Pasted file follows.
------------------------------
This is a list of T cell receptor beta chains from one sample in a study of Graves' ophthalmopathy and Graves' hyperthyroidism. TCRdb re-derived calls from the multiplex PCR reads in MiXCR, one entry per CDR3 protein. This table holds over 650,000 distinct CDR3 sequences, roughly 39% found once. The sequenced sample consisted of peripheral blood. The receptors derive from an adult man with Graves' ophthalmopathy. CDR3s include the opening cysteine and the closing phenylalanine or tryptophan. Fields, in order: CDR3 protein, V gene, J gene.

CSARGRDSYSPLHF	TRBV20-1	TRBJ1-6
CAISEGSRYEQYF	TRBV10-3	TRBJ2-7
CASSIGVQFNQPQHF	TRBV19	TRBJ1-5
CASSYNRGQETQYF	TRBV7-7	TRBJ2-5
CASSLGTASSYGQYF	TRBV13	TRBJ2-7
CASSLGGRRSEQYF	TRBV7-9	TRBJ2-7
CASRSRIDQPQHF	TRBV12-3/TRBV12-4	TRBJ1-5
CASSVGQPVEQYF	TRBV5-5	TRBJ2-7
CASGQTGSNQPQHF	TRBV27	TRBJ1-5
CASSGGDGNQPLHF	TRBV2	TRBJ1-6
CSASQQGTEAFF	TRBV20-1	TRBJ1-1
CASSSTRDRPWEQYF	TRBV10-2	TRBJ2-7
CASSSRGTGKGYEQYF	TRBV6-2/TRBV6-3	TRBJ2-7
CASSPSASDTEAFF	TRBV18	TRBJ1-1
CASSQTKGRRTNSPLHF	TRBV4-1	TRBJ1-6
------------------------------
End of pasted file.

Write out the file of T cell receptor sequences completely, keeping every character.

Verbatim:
This is a list of T cell receptor beta chains from one sample in a study of Graves' ophthalmopathy and Graves' hyperthyroidism. TCRdb re-derived calls from the multiplex PCR reads in MiXCR, one entry per CDR3 protein. This table holds over 650,000 distinct CDR3 sequences, roughly 39% found once. The sequenced sample consisted of peripheral blood. The receptors derive from an adult man with Graves' ophthalmopathy. CDR3s include the opening cysteine and the closing phenylalanine or tryptophan. Fields, in order: CDR3 protein, V gene, J gene.

CSARGRDSYSPLHF	TRBV20-1	TRBJ1-6
CAISEGSRYEQYF	TRBV10-3	TRBJ2-7
CASSIGVQFNQPQHF	TRBV19	TRBJ1-5
CASSYNRGQETQYF	TRBV7-7	TRBJ2-5
CASSLGTASSYGQYF	TRBV13	TRBJ2-7
CASSLGGRRSEQYF	TRBV7-9	TRBJ2-7
CASRSRIDQPQHF	TRBV12-3/TRBV12-4	TRBJ1-5
CASSVGQPVEQYF	TRBV5-5	TRBJ2-7
CASGQTGSNQPQHF	TRBV27	TRBJ1-5
CASSGGDGNQPLHF	TRBV2	TRBJ1-6
CSASQQGTEAFF	TRBV20-1	TRBJ1-1
CASSSTRDRPWEQYF	TRBV10-2	TRBJ2-7
CASSSRGTGKGYEQYF	TRBV6-2/TRBV6-3	TRBJ2-7
CASSPSASDTEAFF	TRBV18	TRBJ1-1
CASSQTKGRRTNSPLHF	TRBV4-1	TRBJ1-6